Outlook Grim for Stranded Russian Mars Moon Probe

Phobos-Grunt Mars mission
An artist's concept of the Phobos-Grunt spacecraft nearing the Martian moon Phobos, something the failed probe never got to do. (Image credit: Roscosmos)

As Russian engineers battle to regain control of an ailing Mars moon probe stuck in Earth orbit, the chances of salvaging the spacecraft's ambitious mission appear to be dwindling, according to Russian news reports.

Attempts to contact the beleaguered Phobos-Grunt spacecraft overnight Thursday (Nov. 10) have failed, and the spacecraft could fall back to Earth around Dec. 3, a Russian space industry spokesman told the country's Ria Novosti news service.

"The spacecraft repeatedly passed over the Baikonur station and other Russian and foreign points of space communications during the night. There is no news yet," the Ria Novosti quoted the unnamed spokesperson as saying.

Russia's official Federal Space Agency (Roscosmos) has not posted an update on Phobos-Grunt's status to its website since Nov. 9, one day after the probe launched into space from Baikonur Cosmodrome in Kazakhstan.

Another Ria Novosti report, translated from its original Russian, suggested that if Phobos-Grunt does fall back to Earth, it would likely not fall over Russia. The spacecraft's orbit carries it between the latitudes of 51.4 degrees north and south of the equator, a region that includes the United States, China, Africa, Japan, Ukraine and parts of southwestern Europe.  

Mars moon mission lost?

Russia launched Phobos-Grunt on Nov. 8 EST to begin a $163 million mission to Phobos, the largest of Mars' two moons. It is Russia's first attempt at an interplanetary flight since another failed attempt to reach Mars in 1996. [Photos: Russia's Mars Moon Mission]

The mission aimed to land a probe on Phobos, collect samples of the Martian moon and return them to Earth by 2014. The spacecraft is also carrying China's first Mars orbiter, called Yinguo 1, which it was expected to deploy after reaching the Red Planet in 2013.

But shortly after the Phobos-Grunt probe separated from its Zenit rocket, its thrusters failed to fire during a critical maneuver needed to begin the journey toward Mars. Since then, Phobos-Grunt has been stranded in Earth orbit as Russian engineers struggle to re-establish control.

Will Phobos-Grunt fall to Earth

For now, the spacecraft is most likely stuck in an orbit that ranges between 129 miles (207 kilometers) and 216 miles (347 km) above Earth, said Brian Weeden, a technical adviser for the nonprofit Secure World Foundation dedicated to the sustainable use of space. For comparison, the International Space Station flies in orbit about 245 miles (394 km) above the planet.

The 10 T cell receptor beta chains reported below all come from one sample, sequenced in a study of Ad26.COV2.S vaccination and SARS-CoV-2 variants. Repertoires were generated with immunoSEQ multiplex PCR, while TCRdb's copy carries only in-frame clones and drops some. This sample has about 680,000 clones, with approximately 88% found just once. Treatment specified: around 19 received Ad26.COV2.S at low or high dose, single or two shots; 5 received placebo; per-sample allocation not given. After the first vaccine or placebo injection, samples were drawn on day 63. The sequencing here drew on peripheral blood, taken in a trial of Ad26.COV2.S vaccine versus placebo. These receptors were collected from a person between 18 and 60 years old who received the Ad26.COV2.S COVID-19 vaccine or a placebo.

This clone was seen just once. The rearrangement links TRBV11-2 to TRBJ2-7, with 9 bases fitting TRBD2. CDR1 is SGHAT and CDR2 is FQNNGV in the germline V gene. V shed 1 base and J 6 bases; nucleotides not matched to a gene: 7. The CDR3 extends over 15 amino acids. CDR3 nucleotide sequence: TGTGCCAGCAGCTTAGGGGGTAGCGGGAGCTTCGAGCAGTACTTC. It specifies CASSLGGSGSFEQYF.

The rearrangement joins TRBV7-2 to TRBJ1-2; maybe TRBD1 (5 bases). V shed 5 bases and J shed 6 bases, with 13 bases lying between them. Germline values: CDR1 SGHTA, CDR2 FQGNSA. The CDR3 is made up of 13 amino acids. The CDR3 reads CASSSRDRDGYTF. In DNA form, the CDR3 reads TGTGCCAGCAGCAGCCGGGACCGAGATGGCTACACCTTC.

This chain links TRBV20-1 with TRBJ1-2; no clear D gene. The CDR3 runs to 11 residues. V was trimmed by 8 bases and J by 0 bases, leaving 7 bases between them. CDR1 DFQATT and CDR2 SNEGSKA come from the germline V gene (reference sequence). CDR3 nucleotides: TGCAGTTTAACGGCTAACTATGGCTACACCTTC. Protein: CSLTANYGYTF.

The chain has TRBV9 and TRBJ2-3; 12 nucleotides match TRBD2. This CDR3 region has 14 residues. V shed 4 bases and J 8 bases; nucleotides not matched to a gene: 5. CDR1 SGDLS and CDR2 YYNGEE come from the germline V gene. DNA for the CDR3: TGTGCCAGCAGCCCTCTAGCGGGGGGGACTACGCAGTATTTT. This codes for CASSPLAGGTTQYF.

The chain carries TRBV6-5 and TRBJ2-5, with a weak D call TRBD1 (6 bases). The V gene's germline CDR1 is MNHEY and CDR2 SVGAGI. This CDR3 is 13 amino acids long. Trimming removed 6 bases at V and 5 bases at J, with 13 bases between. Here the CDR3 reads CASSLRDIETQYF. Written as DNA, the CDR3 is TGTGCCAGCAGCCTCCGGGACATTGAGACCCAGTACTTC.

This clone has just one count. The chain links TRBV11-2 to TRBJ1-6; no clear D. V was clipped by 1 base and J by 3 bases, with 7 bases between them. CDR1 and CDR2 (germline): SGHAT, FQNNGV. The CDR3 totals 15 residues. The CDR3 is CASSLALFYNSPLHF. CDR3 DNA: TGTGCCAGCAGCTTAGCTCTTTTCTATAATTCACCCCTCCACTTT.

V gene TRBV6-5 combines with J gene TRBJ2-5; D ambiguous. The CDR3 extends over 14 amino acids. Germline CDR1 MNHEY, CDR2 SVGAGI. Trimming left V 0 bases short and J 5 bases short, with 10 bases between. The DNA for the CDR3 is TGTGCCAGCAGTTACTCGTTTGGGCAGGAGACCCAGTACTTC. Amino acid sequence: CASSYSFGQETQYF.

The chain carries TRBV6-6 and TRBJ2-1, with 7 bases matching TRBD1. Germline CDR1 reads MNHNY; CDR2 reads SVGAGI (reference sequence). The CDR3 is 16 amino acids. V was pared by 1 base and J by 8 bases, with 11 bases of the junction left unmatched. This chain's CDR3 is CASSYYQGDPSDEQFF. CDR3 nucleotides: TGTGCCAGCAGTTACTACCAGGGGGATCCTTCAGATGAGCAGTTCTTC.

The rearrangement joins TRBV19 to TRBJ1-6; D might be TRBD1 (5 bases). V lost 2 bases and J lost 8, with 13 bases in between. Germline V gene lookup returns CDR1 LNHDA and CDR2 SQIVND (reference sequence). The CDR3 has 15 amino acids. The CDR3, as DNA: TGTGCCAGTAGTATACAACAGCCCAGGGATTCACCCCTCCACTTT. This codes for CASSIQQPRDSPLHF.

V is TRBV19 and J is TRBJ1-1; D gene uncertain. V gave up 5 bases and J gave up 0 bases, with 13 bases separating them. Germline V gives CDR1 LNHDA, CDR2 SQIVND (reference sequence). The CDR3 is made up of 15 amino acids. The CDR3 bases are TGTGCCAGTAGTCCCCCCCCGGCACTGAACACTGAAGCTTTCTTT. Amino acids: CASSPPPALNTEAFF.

Phobos-Grunt is a massive spacecraft that weighs nearly 30,000 pounds (13,607 kilograms), of which only 110 pounds (50 kg) is scientific gear. In addition to its Phobos lander and the Yinghuo 1 orbiter, the vehicle includes a small return vehicle and a re-entry capsule to return Phobos samples to Earth. A support frame and a bulbous set of fuel tanks round out the spacecraft.

NASA and the U.S. military, which routinely track the more than 200,000 pieces of space junk in orbit today, are keeping a close eye on Russia's Phobos-Grunt vehicle, according to Nicholas Johnson, chief scientist at NASA's Orbital Debris Program.

"The U.S. Space Surveillance Network is tracking without difficulty both the Phobos-Grunt spacecraft and its associated Zenit 2 second stage," Johnson told SPACE.com in an email Nov. 10. "This information is also available to Russian experts. NASA hopes that control of the spacecraft can still be achieved and that it can be sent on its proper path to Mars."

If the Phobos-Grunt spacecraft does fall to Earth, it would be the third spacecraft to do so in three months. In October, a dead German satellite fell from space over the Bay of Bengal after orbiting Earth for 21 years. In late September, a defunct NASA Earth-observing spacecraft also met a fiery demise by burning up in Earth's atmosphere over the southern Pacific Ocean.

SPACE.com Staff Writer Denise Chow (@denisechow) contributed to this report. You can follow SPACE.com Managing Editor Tariq Malik on Twitter @tariqjmalik. Follow SPACE.com for the latest in space science and exploration news on Twitter @Spacedotcom and on Facebook.

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Tariq Malik

Tariq is the Editor-in-Chief of Space.com and joined the team in 2001, first as an intern and staff writer, and later as an editor. He covers human spaceflight, exploration and space science, as well as skywatching and entertainment. He became Space.com's Managing Editor in 2009 and Editor-in-Chief in 2019. Before joining Space.com, Tariq was a staff reporter for The Los Angeles Times covering education and city beats in La Habra, Fullerton and Huntington Beach. In October 2022, Tariq received the Harry Kolcum Award for excellence in space reporting from the National Space Club Florida Committee. He is also an Eagle Scout (yes, he has the Space Exploration merit badge) and went to Space Camp four times as a kid and a fifth time as an adult. He has journalism degrees from the University of Southern California and New York University. You can find Tariq at Space.com and as the co-host to the This Week In Space podcast with space historian Rod Pyle on the TWiT network. To see his latest project, you can follow Tariq on Twitter @tariqjmalik.